In 2017, more and more Korean idols are acting unconventional in terms of brand marketing, fashion, and performing with regard to gender norms. Taemin has made waves with “Move” by purposely creating parallels between feminine and masculine forms of dance; more artists, from Key to Ren, are wearing fashion that crosses gender-classifications; and there’s been an increase in beauty-product marketing campaigns in which male idols actually wear the entire line (lipstick and all) in advertisements and commercials, rather than just using their faces on posters.
Let’s appreciate some of the artists who have helped pave the way for these changes and are leading the charge of breaking gender norms in Korea!
During his interviews for W Magazine and Billboard, SHINee’s Taemin said that his choreography for “Move” was specifically designed to include feminine and masculine gestures, matching his body type and the emotions he wanted to convey. Never one to shy away from terms like “pretty,” Taemin constantly challenges how dance is perceived and the idea of how a member of a popular boy group like SHINee should move and look. He also chose gender-fluid clothes for his stage performances and the music video to highlight this.
BIGBANG’s G-Dragon is known for being very fashion-forward. He’s invited to shows for big names around the world and has modeled for cover shoots wearing clothing once seen as too feminine for a male idol to wear. He also isn’t afraid to experiment with long hairstyles and makeup brands that once catered to only female clientele.
Speaking of hair and makeup, it’s hard not to talk about either in 2017 without mentioning Super Junior member Kim Heechul’s variety show, “Lipstick Prince.” The show was initially announced as a way of showcasing how men’s makeup can be sexy, too, and allows men to also openly learn about fashion and makeup marketed towards women or men. Numerous idols, both male and female, have appeared on the show to discuss makeup tips and learn about different products in a manner that’s also educational to the general public.
NU’EST’s Ren turned several heads when he modeled skirts and dresses, with his long, luscious locks, for a gender-neutral Chinese shopping mall. He has yet to reveal his secret for having such nice hair, but he had plenty to say to people questioning his sexuality online with an Instagram post that stated he is indeed… a man. Men can wear skirts, too. Didn’t people know?
Most people know Lee Hong Ki as the lead singer of FNC Entertainment’s FTISLAND, but fans also know that he’s passionate about another thing besides music (and acting): nail art. While Hong Ki experimented with nail art on his own, it wasn’t until the group’s song “Hello Hello” was released that it became commonplace for him to perform on stage with artistic nails. The public responded in multiple ways, and despite negative feedback, he went on to publish a book in 2013 called “Lee Hong Ki Nail Book,” with images of his designs and various stories about his experiences regarding nail art. The book became a best-seller in South Korea, China, and Japan.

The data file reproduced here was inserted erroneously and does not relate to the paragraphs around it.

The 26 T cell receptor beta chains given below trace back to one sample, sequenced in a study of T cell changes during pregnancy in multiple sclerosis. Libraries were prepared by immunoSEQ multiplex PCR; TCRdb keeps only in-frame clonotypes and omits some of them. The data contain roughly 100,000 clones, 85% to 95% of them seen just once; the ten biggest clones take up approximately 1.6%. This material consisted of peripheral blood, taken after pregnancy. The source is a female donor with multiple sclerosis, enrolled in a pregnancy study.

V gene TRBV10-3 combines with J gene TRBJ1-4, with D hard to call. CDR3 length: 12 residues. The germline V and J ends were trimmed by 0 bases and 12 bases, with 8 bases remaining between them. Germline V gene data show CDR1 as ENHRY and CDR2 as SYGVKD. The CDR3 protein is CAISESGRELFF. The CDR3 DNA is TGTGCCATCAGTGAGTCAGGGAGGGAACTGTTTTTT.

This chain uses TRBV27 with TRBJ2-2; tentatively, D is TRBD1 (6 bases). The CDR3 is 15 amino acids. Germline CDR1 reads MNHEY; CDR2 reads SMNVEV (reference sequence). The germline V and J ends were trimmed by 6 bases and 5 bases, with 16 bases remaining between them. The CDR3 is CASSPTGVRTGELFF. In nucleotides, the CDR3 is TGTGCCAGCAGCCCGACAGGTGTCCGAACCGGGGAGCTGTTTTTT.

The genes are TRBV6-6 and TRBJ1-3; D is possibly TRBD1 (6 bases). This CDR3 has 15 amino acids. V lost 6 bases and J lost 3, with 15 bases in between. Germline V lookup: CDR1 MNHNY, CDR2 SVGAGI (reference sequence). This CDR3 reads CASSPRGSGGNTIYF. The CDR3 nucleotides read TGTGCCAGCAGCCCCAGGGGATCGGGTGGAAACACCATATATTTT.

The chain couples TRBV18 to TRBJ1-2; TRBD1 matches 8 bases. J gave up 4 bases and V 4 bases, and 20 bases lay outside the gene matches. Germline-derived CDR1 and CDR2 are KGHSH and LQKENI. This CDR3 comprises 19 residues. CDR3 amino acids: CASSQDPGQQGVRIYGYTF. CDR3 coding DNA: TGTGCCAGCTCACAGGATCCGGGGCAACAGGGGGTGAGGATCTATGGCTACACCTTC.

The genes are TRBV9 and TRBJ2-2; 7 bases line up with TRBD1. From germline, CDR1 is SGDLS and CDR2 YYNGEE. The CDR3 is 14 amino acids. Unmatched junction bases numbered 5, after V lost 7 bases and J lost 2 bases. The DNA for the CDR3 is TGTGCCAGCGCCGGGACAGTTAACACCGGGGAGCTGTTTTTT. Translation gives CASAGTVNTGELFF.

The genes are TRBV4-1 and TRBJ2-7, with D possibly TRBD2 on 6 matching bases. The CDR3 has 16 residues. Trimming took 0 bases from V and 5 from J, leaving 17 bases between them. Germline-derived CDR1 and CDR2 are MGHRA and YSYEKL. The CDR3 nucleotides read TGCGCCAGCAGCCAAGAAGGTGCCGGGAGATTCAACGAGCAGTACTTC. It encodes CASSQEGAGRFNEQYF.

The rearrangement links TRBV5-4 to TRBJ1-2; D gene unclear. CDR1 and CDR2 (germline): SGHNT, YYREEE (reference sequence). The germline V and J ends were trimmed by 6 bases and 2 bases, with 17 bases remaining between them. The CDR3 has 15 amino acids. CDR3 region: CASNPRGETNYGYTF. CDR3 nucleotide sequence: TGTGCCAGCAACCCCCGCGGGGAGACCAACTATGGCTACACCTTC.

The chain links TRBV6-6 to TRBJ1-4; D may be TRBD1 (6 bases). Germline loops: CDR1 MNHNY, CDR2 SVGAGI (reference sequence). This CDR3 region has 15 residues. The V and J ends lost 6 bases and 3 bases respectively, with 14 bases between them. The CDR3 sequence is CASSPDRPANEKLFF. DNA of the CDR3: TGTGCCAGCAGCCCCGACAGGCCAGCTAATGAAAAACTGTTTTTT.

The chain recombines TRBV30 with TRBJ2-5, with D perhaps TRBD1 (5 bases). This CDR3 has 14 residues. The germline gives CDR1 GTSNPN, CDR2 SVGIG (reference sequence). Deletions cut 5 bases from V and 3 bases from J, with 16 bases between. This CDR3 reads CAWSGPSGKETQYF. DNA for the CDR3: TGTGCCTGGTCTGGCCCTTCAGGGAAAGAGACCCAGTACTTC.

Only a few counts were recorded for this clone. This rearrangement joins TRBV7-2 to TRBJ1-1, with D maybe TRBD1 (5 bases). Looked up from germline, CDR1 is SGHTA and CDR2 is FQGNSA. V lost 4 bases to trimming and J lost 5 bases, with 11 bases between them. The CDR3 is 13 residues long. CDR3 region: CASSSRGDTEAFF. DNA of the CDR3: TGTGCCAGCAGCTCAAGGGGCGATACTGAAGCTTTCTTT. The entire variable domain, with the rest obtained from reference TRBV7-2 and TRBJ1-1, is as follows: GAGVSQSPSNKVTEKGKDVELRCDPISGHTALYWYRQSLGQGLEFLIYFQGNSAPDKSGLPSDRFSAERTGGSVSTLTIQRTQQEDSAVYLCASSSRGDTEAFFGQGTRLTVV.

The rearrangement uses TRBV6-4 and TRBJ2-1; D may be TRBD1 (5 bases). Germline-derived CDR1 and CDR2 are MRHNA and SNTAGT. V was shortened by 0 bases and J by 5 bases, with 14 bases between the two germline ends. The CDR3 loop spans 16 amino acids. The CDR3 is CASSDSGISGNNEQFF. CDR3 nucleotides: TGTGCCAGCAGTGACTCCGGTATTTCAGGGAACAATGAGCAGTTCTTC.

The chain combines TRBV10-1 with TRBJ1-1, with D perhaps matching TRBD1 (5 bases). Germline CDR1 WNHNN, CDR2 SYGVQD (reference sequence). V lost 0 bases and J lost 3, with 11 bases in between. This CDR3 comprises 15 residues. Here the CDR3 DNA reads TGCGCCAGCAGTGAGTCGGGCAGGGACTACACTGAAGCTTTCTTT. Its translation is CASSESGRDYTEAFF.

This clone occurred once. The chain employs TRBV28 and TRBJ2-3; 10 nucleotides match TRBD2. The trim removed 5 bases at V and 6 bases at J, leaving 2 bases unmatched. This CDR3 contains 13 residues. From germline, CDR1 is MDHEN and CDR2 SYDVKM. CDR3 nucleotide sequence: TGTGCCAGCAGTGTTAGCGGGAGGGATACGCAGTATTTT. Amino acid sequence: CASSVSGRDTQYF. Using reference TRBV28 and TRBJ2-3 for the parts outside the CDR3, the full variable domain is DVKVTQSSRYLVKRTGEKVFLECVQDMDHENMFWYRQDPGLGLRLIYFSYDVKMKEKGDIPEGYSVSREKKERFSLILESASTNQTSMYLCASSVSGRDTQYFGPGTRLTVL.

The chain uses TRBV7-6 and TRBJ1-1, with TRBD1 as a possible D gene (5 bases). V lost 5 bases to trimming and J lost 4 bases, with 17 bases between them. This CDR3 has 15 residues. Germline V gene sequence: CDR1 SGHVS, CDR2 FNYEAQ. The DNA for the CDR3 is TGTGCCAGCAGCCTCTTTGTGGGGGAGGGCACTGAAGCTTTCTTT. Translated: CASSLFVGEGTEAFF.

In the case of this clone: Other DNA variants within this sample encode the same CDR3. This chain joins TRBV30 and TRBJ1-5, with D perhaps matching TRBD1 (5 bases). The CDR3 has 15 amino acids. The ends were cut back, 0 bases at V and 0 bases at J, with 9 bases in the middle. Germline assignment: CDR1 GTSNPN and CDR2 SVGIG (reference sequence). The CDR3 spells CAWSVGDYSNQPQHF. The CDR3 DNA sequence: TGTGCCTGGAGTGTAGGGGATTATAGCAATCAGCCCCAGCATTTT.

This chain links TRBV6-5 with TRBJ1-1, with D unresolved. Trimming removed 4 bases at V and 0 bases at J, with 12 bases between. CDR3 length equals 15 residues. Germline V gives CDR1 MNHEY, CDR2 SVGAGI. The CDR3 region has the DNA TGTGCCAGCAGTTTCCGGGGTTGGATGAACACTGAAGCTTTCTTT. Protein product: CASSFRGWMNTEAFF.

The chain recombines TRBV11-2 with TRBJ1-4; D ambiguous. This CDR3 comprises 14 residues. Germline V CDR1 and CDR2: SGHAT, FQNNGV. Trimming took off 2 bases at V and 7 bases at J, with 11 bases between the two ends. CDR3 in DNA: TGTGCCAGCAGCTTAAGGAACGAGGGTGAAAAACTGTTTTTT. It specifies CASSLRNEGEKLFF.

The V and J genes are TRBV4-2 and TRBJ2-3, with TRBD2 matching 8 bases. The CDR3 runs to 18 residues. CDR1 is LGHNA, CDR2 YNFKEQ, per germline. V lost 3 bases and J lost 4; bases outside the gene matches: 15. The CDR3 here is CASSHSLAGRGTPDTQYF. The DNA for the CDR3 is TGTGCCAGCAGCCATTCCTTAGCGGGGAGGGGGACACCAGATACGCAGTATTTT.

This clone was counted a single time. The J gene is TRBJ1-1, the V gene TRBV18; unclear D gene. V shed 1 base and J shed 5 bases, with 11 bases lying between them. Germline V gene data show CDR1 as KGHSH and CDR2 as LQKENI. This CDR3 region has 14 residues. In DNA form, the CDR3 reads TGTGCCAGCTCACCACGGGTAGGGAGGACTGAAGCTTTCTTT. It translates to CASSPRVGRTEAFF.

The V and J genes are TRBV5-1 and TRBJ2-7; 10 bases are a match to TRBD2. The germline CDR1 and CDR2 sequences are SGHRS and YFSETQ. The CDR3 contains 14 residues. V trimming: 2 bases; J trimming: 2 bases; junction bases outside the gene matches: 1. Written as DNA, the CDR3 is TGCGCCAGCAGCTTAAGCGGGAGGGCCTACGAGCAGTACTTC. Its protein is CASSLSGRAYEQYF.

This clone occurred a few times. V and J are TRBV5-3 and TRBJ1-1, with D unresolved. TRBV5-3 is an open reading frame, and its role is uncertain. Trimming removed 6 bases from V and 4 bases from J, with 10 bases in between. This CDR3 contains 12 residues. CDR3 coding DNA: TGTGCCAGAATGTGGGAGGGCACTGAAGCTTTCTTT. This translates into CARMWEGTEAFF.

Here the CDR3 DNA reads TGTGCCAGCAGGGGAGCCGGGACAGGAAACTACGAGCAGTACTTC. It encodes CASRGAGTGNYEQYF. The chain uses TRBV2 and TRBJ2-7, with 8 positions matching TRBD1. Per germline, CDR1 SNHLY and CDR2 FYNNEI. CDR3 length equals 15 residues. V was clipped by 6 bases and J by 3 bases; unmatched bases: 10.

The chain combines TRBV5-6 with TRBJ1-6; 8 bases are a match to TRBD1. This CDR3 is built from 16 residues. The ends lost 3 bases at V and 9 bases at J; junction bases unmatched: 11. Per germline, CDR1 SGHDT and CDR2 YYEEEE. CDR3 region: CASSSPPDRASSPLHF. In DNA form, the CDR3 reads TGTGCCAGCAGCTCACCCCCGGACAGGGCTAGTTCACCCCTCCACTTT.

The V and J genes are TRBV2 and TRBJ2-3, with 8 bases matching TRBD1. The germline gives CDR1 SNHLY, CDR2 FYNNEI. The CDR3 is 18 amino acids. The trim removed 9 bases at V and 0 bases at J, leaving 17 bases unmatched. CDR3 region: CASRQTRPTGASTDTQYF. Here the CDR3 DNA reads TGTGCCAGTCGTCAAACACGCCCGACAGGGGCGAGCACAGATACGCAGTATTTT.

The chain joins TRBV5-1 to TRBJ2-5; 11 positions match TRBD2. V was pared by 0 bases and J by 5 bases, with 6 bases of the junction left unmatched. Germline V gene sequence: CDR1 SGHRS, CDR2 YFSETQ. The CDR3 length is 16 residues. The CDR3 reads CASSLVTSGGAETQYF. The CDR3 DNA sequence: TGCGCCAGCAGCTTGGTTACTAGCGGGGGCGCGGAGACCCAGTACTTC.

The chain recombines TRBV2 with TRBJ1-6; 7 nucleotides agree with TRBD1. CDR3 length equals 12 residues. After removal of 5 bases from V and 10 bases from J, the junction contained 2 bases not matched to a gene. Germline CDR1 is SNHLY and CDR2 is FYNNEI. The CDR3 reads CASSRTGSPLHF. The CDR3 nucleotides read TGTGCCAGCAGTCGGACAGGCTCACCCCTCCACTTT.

2AM’s Jo Kwon isn’t just an amazing singer, but also a king (or queen?) of entertainment as well. Never afraid to showcase his eccentric personality, his multi-faceted personal style and constant portrayal of traits considered to be “feminine” (by current standards) has brought queer culture to the fore-front of public discussion several times. He’s a true diva in the best sense of the word – owning his performance in the musical “Priscilla,” incorporating heels and feminine fashion into his wardrobe, and slaying gender norms on magazine covers.
Before Heechul starting airing lipstick tutorials on “Lipstick Prince,” Former ToppDogg member Hansol was already known as a lip gloss pro. He’s made various color and brand recommendations to fans and has even uploaded make-up tutorials. He’s also one of the few Korean idols to publicly announce that he’s non-heterosexual. Hansol showed just how fierce he is after uploading a video for Pink’s “Slut Like You” with choreography full of sensual moves, steamy street-fashion, and plenty of sass.
While the number of men challenging gender norms in Korea increases every year, one could argue that female artists continue to struggle with breaking their own barriers. The entertainment industry is still conservative in the sense that female idols are expected to display an elegant charm, wear pretty clothes with current make-up trends to highlight their femininity, and maintain an angelic persona. These expectations come from producers, fans, and the general public, and a female artist who counters this can face a lot more commentary of various nuances than her male counterpart.
No one has expressed herself in this kind of environment as freely as f(x)’s Amber. She’s proven that promoting only in shorts, constantly maintaining a short haircut, and having an outspoken personality doesn’t make her any less a woman than her group members. She also isn’t afraid to troll haters or people who try to criticize her appearance and personality (cue her recent vlog in which she tries to find her “missing” breasts). She’s definitely an inspiration to people who would rather be true to themselves than adhere to society’s standards of how someone of a specific sex should look or act.
How have these artists inspired you to be you, regardless of stereotypes or perceived norms? What would you like to see in the future regarding changes in gender stereotypes in K-pop? Let us know in the comments bellow!
heytoto currently teaches ELL in Seoul, South Korea, and can usually be found sipping a latte and loving when artists shatter ridiculous barriers.